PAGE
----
For thirty-five girls, the Selection is the chance of a lifetime. The opportunity to escape the life laid out for them since birth. To be swept up in a world of glittering gowns and priceless jewels. To live in a palace and compete for the heart of gorgeous Prince Maxon.
But for America Singer, being Selected is a nightmare. It means turning her back on her secret love with Aspen, who is a caste below her. Leaving her home to enter a fierce competition for a crown she doesn't want. Living in a palace that is constantly threatened by violent rebel attacks.
Then America meets Prince Maxon. Gradually, she starts to question all the plans she's made for herself—and realizes that the life she's always dreamed of may not compare to a future she never imagined.
Topics: Princesses, Dystopia, Dramatic, Royalty, Marriage, Princes, Love, Social Class, Social Status, Redheaded Characters, Female Protagonist, Rivals, Secret Lovers, and Enemies to Lovers
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This book shows that standing up for what you believe in is worth wild and that it is truly better to be yourself most of the time, because even in everyday life people still pretend some days. The language and writing style is that of the teens this day and age which is not always correct but they are shaping the future and with it the English language as we know it. For examples please read a few of the reviews and comments which I had the pleasure of cringing at.
Needless to say I did enjoy this book, but won’t win the Pulitzer that’s for sure. It is a teen romance that embodies just that romance and the ideals of the young people today. I would recommend it to some teens I know.
Update. Finished this on May 25 but writing the review 2 days later, which is never a good thing. I forget so easily.
I liked the book in some parts, I liked the idea of 35 girls fighting for a prince. I guess I expected more reality TV like the Bachelorette.
What I did not like was that the girls that the prince did not pick, left by their own demise, or wanted to go themselves.
It would have been more fun to read why the prince did not like so and so girl.
What I also did not like was that it reminds me a lot of The Hunger Games. Since that book was such a hit, you see so many authors trying to write a dystopian based YA novel. The sad thing is that many of them use the same concept. A girl who loves two boys. I liked the book up until the other guy arrived. I thought it was weird he just walked into her room. If he loves her so much, why does he put her in so much danger? She could get the death penalty for treason.
In a way this book was very unrealistic but hey, many books in this category are. The girl is very offensive to the prince and he swallows it all up.lol. It was an easy quick read though. Not much dystopia, more romance.more
Ugh.....I can't believe the ending!!!! This was a light fun weekend read. I enjoyed the characters, meaning I liked most and loathed some. America was great, imo. I can't believe who came back in the end for the gut wrenching twist but am happy with the imperfect resolution/ending.more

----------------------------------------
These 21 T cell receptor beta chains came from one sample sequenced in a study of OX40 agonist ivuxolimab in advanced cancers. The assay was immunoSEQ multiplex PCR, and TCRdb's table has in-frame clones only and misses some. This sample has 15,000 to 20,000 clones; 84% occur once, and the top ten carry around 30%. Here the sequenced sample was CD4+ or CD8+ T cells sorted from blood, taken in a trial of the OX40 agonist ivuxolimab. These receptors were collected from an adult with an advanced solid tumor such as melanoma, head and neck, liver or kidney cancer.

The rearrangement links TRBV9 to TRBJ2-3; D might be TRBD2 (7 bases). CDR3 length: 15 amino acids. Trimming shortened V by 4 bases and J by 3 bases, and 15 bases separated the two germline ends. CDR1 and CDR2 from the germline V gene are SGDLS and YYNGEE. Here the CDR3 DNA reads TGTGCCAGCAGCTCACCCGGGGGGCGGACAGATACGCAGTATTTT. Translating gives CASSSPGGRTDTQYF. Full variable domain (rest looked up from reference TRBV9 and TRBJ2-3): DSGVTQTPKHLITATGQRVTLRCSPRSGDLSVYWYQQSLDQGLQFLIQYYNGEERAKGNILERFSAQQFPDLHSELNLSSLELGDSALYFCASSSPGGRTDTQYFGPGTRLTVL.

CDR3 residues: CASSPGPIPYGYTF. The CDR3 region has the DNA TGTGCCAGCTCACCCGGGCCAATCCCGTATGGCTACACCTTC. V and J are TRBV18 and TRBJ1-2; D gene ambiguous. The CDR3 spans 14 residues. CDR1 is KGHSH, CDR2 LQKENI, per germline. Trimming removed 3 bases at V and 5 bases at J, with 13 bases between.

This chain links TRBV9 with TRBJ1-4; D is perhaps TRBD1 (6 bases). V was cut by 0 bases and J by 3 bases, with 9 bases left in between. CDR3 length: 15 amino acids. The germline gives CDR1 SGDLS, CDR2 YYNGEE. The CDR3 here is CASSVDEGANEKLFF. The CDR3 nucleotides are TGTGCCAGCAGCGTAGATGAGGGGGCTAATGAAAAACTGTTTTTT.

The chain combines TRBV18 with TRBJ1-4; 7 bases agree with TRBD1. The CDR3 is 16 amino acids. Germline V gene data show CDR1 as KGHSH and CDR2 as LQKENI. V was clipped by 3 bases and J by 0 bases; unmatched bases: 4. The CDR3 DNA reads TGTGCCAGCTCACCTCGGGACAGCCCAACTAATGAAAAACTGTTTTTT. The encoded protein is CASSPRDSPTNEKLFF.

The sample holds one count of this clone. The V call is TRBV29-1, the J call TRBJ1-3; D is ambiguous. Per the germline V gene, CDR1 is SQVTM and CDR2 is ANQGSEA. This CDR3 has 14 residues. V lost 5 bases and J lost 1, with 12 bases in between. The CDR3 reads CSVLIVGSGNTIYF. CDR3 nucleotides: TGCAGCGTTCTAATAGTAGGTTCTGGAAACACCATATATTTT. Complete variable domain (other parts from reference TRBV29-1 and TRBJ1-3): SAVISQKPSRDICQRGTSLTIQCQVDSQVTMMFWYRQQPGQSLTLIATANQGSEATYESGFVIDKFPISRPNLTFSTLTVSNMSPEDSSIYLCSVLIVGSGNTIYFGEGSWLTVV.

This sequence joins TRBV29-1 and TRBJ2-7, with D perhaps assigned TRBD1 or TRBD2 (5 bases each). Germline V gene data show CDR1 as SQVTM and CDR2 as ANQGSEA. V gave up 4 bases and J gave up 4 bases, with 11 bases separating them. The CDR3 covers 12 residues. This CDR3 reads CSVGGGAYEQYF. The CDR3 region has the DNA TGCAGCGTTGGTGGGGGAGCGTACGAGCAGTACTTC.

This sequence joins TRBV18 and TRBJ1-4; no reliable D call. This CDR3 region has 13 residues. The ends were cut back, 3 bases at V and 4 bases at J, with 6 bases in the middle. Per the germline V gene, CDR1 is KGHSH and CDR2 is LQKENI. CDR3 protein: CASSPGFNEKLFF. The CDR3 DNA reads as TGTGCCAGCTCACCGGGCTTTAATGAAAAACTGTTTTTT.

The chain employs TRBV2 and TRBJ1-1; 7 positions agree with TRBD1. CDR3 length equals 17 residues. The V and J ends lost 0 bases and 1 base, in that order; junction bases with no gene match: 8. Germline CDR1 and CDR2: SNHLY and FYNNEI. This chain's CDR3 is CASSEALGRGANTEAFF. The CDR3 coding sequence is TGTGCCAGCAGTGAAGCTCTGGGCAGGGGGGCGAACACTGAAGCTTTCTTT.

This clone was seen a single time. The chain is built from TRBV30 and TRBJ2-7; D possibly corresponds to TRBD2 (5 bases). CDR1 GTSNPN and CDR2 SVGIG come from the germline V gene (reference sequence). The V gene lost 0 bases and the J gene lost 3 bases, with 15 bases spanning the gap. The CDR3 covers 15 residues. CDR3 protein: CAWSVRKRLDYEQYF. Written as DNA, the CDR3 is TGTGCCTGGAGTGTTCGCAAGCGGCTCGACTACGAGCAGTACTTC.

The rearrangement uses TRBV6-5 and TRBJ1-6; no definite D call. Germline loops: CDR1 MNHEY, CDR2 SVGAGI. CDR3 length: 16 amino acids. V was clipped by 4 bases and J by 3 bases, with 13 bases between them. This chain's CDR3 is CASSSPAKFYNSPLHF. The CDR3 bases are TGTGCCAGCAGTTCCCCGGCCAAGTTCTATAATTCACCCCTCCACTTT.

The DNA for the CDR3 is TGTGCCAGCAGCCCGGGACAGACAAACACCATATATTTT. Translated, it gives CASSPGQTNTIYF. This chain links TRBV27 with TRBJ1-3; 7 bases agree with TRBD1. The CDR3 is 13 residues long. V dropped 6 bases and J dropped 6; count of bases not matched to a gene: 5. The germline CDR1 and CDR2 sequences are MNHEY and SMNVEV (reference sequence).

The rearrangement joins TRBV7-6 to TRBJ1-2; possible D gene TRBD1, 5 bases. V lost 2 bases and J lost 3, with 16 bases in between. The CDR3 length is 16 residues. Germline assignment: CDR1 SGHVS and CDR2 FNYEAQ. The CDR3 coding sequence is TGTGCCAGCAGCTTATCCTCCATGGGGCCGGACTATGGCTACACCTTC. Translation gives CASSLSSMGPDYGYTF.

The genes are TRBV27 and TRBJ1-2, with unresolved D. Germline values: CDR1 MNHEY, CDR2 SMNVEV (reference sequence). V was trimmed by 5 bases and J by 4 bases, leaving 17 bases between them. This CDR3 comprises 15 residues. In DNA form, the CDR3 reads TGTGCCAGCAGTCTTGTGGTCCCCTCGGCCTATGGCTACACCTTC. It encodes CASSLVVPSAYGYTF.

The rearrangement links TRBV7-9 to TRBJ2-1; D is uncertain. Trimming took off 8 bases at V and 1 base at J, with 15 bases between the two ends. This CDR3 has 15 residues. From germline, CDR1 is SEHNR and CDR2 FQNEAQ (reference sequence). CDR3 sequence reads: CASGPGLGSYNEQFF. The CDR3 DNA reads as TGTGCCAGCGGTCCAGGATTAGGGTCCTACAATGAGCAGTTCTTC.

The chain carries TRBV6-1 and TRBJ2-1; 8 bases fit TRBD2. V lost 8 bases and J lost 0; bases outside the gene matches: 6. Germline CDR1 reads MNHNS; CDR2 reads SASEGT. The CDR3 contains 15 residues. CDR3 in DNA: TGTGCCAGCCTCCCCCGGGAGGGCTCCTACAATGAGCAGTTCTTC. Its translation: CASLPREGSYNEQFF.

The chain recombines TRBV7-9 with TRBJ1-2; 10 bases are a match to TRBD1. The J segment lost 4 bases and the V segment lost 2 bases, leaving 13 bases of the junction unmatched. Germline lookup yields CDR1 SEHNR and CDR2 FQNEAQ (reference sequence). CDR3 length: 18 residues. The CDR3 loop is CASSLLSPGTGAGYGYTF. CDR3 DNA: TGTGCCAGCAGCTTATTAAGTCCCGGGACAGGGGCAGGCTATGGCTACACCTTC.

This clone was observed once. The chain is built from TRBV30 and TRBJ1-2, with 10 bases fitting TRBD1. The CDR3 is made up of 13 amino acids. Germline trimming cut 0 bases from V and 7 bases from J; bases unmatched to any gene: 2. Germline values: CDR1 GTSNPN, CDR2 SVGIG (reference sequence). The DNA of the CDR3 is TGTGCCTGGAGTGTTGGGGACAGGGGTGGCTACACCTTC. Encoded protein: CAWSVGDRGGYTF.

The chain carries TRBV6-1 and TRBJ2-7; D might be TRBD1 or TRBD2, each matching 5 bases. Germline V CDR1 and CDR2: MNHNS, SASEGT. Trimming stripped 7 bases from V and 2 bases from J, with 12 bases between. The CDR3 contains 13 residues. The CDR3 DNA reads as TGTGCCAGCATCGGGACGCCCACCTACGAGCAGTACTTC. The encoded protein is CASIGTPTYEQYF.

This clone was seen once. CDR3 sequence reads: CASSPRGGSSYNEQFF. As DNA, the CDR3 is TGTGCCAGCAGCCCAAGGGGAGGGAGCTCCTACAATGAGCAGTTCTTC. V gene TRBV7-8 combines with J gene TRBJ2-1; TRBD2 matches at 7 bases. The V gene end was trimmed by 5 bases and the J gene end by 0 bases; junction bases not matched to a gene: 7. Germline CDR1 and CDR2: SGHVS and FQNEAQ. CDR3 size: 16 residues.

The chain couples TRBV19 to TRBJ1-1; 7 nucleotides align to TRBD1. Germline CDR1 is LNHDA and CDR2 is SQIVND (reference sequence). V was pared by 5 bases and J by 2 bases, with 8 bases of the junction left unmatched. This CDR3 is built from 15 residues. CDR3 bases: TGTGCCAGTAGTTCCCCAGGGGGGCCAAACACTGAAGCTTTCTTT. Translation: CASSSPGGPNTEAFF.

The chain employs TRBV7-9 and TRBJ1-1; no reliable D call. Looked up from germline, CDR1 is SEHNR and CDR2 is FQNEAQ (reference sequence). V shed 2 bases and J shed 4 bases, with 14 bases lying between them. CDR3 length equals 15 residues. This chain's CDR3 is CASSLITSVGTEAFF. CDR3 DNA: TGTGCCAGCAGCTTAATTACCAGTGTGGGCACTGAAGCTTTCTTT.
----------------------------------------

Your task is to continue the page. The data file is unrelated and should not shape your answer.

Anyway, the description kind of made me laugh a little bit; I mean, it really does sound like a dystopian version of The Bachelor/Cinderella. As far as dystopias go, this definitely is pretty light fare. The society depicted here is a caste system as in olden days, with one's role in society determined by their occupation. Accordingly, women do not have much say in their lives and are required to remain virgins until marriage. Basically, this is a futuristic version of an ancient civilization, which is interesting, but, so far at least, the society really doesn't seem all that bad, although the attacks on the capital are worrisome.
The heroine, America Singer, is as one snarky reviewer pointed out a singer. Surprise. That reviewer deemed this a failure of originality by Cass, but clearly does not understand that historically many people, if they had a last name, had one that referred to their profession (i.e. the reason Smith is so common as a last name is because of blacksmiths, silversmiths, etc.). Research: it is a good thing.
Anywho, the writing definitely is pretty simplistic. Although I prefer complex sentences, I'm okay with Cass' writing. She can get away with it because the story is told from America's perspective. America, as a five (her caste), did not have a great education, so she might not think or speak in a particularly complex manner. Of course, I look forward to seeing Cass really show off her writing skills in later books.
Both Aspen and Maxon have their good points, and their moments that make me feel concerned. As yet, I am not declaring any sort of Team allegiance to either. So far, I suspect that Maxon would be better for America, but I'm not entirely sure that I like him better in general. Aspen definitely strikes me as more swoon-worthy, but Maxon's much nicer. Plus, he can afford to give her the tastiest food.
More than anything, The Selection actually reminds me of Princess Academy by Shannon Hale, which I would definitely recommend to anyone. The Selection is a fun, absorbing read. Will you like it? Well, it's going to be made into a CW television show, and I think it will be a good one (which I know I'll be watching), so if that doesn't appeal to you, The Selection might not either. I, personally, will be looking forward to book two.